- Historic Sites
Memo To: Oliver Wendell Holmes From: The Friends Of Old Ironsides Subject: Help!
February 1970 | Volume 21, Issue 2
It was a bright day for the Republic, that afternoon of May 15, 1815, when the U.S.S. Constitution victoriously dropped anchor oil the Battery at New York. Of all the gala homecomings that Castle Clinton’s low brown walls would witness in the next century and a half, none would be charged with more patriotic fervor.
For the citizen of 1815 recognized in this ship, as clearly as the historian who would teach his great-grandchildren, a prime instrument that had done much to make the United States a power to be respected both on the seas and in the capitals of the world. In the war just ended, beyond settlement of old scores and salving of old wounds, he sensed that from a resident of a somewhat apprehensive renegade colony he had changed into a citixen of the world. And for this in large part he thanked Old Ironsides.
What no one could know at the time was that for Constitution May 15, 1815, was not only a day of triumph but a day of translation from instrument to institution, from mortal to immortal. One career had ended; another was about to begin. As wooden ships go, Old Ironsides, at eighteen, was already fully entitled to the adjective in her nickname. Her cue now was to accept her laurels gracefully and, after a few years in ordinary, to fade quietly from view.
Constitution missed the cue. Instead, she commenced a second career, which was to last almost nine times as long as the span in which she performed most of the feats the textbooks celebrate. Throughout it lier guns have never been fired in anger—though occasionally they have given stern admonition to pirates, slavers, and their ilk. Yet she has had narrower escapes from destruction in the past 154 years than in all her encounters with Barbary corsairs and British fleets. She is standing into hazardous waters again today.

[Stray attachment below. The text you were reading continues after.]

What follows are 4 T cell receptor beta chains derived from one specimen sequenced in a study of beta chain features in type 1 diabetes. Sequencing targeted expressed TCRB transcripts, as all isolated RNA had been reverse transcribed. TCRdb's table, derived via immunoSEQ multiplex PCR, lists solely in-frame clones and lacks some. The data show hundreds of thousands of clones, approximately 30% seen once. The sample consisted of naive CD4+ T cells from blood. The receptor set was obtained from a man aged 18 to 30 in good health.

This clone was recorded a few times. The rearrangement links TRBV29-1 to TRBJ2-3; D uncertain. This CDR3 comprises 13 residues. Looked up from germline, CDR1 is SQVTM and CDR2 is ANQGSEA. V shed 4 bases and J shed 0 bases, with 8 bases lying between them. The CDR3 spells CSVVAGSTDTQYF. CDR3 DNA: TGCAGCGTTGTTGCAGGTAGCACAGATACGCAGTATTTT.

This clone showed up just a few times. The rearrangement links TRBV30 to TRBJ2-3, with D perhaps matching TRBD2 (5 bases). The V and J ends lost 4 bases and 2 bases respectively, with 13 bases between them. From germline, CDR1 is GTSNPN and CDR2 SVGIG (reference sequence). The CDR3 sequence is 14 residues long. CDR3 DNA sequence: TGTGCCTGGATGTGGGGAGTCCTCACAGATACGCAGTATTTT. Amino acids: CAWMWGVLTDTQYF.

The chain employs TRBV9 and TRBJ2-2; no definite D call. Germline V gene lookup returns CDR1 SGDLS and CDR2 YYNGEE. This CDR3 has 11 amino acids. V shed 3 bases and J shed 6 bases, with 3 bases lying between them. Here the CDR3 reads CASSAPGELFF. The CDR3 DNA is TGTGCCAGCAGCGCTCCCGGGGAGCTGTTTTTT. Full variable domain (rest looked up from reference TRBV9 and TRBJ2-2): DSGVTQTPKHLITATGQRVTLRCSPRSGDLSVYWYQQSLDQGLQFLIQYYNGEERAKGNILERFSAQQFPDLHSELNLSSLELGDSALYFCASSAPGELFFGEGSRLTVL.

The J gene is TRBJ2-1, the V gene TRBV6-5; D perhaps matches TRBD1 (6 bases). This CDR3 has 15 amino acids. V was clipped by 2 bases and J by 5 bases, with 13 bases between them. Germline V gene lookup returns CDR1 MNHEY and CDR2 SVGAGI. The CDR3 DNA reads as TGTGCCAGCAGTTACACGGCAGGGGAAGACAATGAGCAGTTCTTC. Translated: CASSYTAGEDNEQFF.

One of the first six frigates authorized March 27, 1794, by the Fourth Congress, Constitution was designed by Joshua Humphreys and laid down at Hartt’s shipyard in Boston. Subsequent events seemed to mark her as anything but a lucky ship. Her construction lagged behind that of lier sisters, and when she was finally ready in September, 1797, she twice refused to descend the ways before she could be floated. Superstitious beards wagged, but Constitution was to repudiate these omens.
She and her sisters in this first fully intentional United States Navy were loftily rigged, solidly built vessels—though Constitution ’s, dimensions of 175 feet on the waterline, 43 feet 6 inches beam, and 2,200 tons displacement by no means put her in a class with the world’s heaviest men-of-war. Like all important combat vessels of the day, she was ship-rigged: a three-master with square sails on fore, main, and mizzen. This similarity of rigging makes it far harder for the twentieth-century eye to differentiate the various warship classes of 1800 than to sort out modern destroyers, cruisers, and battleships at a glance. But the distinctions were there. The sloop of war, light, agile, and speedy, with guns on only one deck, was the nineteenth-century destroyer. The frigate, heavier but still fast and handily maneuverable, with two tiers of guns, was the cruiser. Deadliest of all, though slow and ponderous, with three or more rows of guiiports, was the ship of the line, or line-of-battle ship, whose abbreviated name remained synonymous with maximum killing power at sea until the advent of the carrier and, since World War II, the nuclear submarine.